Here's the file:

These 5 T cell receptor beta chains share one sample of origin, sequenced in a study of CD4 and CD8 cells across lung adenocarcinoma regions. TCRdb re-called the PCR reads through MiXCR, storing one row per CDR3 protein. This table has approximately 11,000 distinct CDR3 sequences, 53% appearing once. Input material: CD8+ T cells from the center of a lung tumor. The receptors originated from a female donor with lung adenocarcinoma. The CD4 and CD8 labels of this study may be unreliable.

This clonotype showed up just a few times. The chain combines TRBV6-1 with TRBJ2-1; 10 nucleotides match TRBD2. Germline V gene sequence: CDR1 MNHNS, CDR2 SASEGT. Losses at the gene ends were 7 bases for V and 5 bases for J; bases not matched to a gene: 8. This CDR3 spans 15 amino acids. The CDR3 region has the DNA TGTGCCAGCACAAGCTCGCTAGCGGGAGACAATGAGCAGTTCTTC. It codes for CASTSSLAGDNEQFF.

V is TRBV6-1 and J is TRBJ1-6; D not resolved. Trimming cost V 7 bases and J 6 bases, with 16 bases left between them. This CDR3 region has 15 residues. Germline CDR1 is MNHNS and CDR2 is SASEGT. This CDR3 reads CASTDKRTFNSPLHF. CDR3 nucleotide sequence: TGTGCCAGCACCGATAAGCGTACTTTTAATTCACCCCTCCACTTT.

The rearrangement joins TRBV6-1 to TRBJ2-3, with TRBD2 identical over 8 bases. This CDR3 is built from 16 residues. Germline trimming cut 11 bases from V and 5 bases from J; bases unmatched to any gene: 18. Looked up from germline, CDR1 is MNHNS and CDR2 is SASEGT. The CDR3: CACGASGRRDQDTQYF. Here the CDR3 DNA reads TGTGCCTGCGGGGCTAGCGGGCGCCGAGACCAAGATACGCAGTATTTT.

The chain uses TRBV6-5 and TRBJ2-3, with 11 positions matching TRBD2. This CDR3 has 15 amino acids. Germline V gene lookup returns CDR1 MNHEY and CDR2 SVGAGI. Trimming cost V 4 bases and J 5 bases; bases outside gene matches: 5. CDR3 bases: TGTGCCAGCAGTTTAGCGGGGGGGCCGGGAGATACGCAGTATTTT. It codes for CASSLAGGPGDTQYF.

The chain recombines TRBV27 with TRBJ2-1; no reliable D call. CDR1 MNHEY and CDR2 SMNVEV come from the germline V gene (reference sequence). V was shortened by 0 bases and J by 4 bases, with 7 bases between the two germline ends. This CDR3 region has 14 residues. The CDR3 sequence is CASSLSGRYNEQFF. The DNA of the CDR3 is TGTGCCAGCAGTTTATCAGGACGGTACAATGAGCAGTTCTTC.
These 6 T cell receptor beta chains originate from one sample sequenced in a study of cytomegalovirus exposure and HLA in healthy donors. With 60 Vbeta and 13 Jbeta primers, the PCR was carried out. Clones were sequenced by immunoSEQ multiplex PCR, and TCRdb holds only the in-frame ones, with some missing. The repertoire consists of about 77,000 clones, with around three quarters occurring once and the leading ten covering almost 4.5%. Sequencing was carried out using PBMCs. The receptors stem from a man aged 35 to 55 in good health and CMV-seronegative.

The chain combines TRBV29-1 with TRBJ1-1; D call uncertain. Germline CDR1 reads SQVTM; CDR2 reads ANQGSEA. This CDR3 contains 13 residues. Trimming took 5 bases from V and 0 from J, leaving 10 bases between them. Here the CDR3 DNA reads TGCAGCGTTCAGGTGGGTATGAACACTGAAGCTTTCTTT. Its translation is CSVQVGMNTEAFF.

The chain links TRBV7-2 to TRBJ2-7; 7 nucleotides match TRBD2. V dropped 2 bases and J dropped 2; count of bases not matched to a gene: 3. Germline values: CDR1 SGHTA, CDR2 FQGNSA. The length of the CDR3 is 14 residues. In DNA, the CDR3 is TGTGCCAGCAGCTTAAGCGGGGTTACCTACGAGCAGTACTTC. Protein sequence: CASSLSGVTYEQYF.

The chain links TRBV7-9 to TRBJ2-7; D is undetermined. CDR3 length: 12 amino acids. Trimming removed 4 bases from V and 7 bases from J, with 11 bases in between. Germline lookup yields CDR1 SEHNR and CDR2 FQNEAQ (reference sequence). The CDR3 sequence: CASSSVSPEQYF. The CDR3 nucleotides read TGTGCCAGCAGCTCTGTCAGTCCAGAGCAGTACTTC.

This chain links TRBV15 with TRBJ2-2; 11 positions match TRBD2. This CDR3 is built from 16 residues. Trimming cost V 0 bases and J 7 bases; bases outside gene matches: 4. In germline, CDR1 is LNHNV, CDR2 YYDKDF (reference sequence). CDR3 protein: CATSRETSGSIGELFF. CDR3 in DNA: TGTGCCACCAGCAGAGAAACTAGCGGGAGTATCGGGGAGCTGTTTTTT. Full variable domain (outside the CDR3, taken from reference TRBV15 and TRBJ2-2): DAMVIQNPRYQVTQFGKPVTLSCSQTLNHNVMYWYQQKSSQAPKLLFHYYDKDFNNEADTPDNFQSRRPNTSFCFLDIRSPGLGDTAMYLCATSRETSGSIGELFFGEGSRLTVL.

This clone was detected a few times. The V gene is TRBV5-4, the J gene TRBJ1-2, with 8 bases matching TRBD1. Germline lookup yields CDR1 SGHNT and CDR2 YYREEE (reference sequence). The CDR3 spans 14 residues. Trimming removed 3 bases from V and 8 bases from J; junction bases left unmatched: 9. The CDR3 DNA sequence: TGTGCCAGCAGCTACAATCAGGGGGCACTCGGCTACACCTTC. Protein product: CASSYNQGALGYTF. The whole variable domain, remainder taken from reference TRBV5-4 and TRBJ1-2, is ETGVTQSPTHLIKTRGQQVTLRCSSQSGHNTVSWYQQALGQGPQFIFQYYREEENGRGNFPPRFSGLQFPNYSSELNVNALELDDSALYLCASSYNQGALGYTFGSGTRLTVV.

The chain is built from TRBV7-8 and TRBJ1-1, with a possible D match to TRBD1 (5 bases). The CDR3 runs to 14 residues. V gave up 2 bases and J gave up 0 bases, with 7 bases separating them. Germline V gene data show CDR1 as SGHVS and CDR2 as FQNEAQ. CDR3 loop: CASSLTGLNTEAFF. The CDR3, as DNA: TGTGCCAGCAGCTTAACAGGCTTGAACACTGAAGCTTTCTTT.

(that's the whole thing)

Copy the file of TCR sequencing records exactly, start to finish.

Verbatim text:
These 5 T cell receptor beta chains share one sample of origin, sequenced in a study of CD4 and CD8 cells across lung adenocarcinoma regions. TCRdb re-called the PCR reads through MiXCR, storing one row per CDR3 protein. This table has approximately 11,000 distinct CDR3 sequences, 53% appearing once. Input material: CD8+ T cells from the center of a lung tumor. The receptors originated from a female donor with lung adenocarcinoma. The CD4 and CD8 labels of this study may be unreliable.

This clonotype showed up just a few times. The chain combines TRBV6-1 with TRBJ2-1; 10 nucleotides match TRBD2. Germline V gene sequence: CDR1 MNHNS, CDR2 SASEGT. Losses at the gene ends were 7 bases for V and 5 bases for J; bases not matched to a gene: 8. This CDR3 spans 15 amino acids. The CDR3 region has the DNA TGTGCCAGCACAAGCTCGCTAGCGGGAGACAATGAGCAGTTCTTC. It codes for CASTSSLAGDNEQFF.

V is TRBV6-1 and J is TRBJ1-6; D not resolved. Trimming cost V 7 bases and J 6 bases, with 16 bases left between them. This CDR3 region has 15 residues. Germline CDR1 is MNHNS and CDR2 is SASEGT. This CDR3 reads CASTDKRTFNSPLHF. CDR3 nucleotide sequence: TGTGCCAGCACCGATAAGCGTACTTTTAATTCACCCCTCCACTTT.

The rearrangement joins TRBV6-1 to TRBJ2-3, with TRBD2 identical over 8 bases. This CDR3 is built from 16 residues. Germline trimming cut 11 bases from V and 5 bases from J; bases unmatched to any gene: 18. Looked up from germline, CDR1 is MNHNS and CDR2 is SASEGT. The CDR3: CACGASGRRDQDTQYF. Here the CDR3 DNA reads TGTGCCTGCGGGGCTAGCGGGCGCCGAGACCAAGATACGCAGTATTTT.

The chain uses TRBV6-5 and TRBJ2-3, with 11 positions matching TRBD2. This CDR3 has 15 amino acids. Germline V gene lookup returns CDR1 MNHEY and CDR2 SVGAGI. Trimming cost V 4 bases and J 5 bases; bases outside gene matches: 5. CDR3 bases: TGTGCCAGCAGTTTAGCGGGGGGGCCGGGAGATACGCAGTATTTT. It codes for CASSLAGGPGDTQYF.

The chain recombines TRBV27 with TRBJ2-1; no reliable D call. CDR1 MNHEY and CDR2 SMNVEV come from the germline V gene (reference sequence). V was shortened by 0 bases and J by 4 bases, with 7 bases between the two germline ends. This CDR3 region has 14 residues. The CDR3 sequence is CASSLSGRYNEQFF. The DNA of the CDR3 is TGTGCCAGCAGTTTATCAGGACGGTACAATGAGCAGTTCTTC.
These 6 T cell receptor beta chains originate from one sample sequenced in a study of cytomegalovirus exposure and HLA in healthy donors. With 60 Vbeta and 13 Jbeta primers, the PCR was carried out. Clones were sequenced by immunoSEQ multiplex PCR, and TCRdb holds only the in-frame ones, with some missing. The repertoire consists of about 77,000 clones, with around three quarters occurring once and the leading ten covering almost 4.5%. Sequencing was carried out using PBMCs. The receptors stem from a man aged 35 to 55 in good health and CMV-seronegative.

The chain combines TRBV29-1 with TRBJ1-1; D call uncertain. Germline CDR1 reads SQVTM; CDR2 reads ANQGSEA. This CDR3 contains 13 residues. Trimming took 5 bases from V and 0 from J, leaving 10 bases between them. Here the CDR3 DNA reads TGCAGCGTTCAGGTGGGTATGAACACTGAAGCTTTCTTT. Its translation is CSVQVGMNTEAFF.

The chain links TRBV7-2 to TRBJ2-7; 7 nucleotides match TRBD2. V dropped 2 bases and J dropped 2; count of bases not matched to a gene: 3. Germline values: CDR1 SGHTA, CDR2 FQGNSA. The length of the CDR3 is 14 residues. In DNA, the CDR3 is TGTGCCAGCAGCTTAAGCGGGGTTACCTACGAGCAGTACTTC. Protein sequence: CASSLSGVTYEQYF.

The chain links TRBV7-9 to TRBJ2-7; D is undetermined. CDR3 length: 12 amino acids. Trimming removed 4 bases from V and 7 bases from J, with 11 bases in between. Germline lookup yields CDR1 SEHNR and CDR2 FQNEAQ (reference sequence). The CDR3 sequence: CASSSVSPEQYF. The CDR3 nucleotides read TGTGCCAGCAGCTCTGTCAGTCCAGAGCAGTACTTC.

This chain links TRBV15 with TRBJ2-2; 11 positions match TRBD2. This CDR3 is built from 16 residues. Trimming cost V 0 bases and J 7 bases; bases outside gene matches: 4. In germline, CDR1 is LNHNV, CDR2 YYDKDF (reference sequence). CDR3 protein: CATSRETSGSIGELFF. CDR3 in DNA: TGTGCCACCAGCAGAGAAACTAGCGGGAGTATCGGGGAGCTGTTTTTT. Full variable domain (outside the CDR3, taken from reference TRBV15 and TRBJ2-2): DAMVIQNPRYQVTQFGKPVTLSCSQTLNHNVMYWYQQKSSQAPKLLFHYYDKDFNNEADTPDNFQSRRPNTSFCFLDIRSPGLGDTAMYLCATSRETSGSIGELFFGEGSRLTVL.

This clone was detected a few times. The V gene is TRBV5-4, the J gene TRBJ1-2, with 8 bases matching TRBD1. Germline lookup yields CDR1 SGHNT and CDR2 YYREEE (reference sequence). The CDR3 spans 14 residues. Trimming removed 3 bases from V and 8 bases from J; junction bases left unmatched: 9. The CDR3 DNA sequence: TGTGCCAGCAGCTACAATCAGGGGGCACTCGGCTACACCTTC. Protein product: CASSYNQGALGYTF. The whole variable domain, remainder taken from reference TRBV5-4 and TRBJ1-2, is ETGVTQSPTHLIKTRGQQVTLRCSSQSGHNTVSWYQQALGQGPQFIFQYYREEENGRGNFPPRFSGLQFPNYSSELNVNALELDDSALYLCASSYNQGALGYTFGSGTRLTVV.

The chain is built from TRBV7-8 and TRBJ1-1, with a possible D match to TRBD1 (5 bases). The CDR3 runs to 14 residues. V gave up 2 bases and J gave up 0 bases, with 7 bases separating them. Germline V gene data show CDR1 as SGHVS and CDR2 as FQNEAQ. CDR3 loop: CASSLTGLNTEAFF. The CDR3, as DNA: TGTGCCAGCAGCTTAACAGGCTTGAACACTGAAGCTTTCTTT.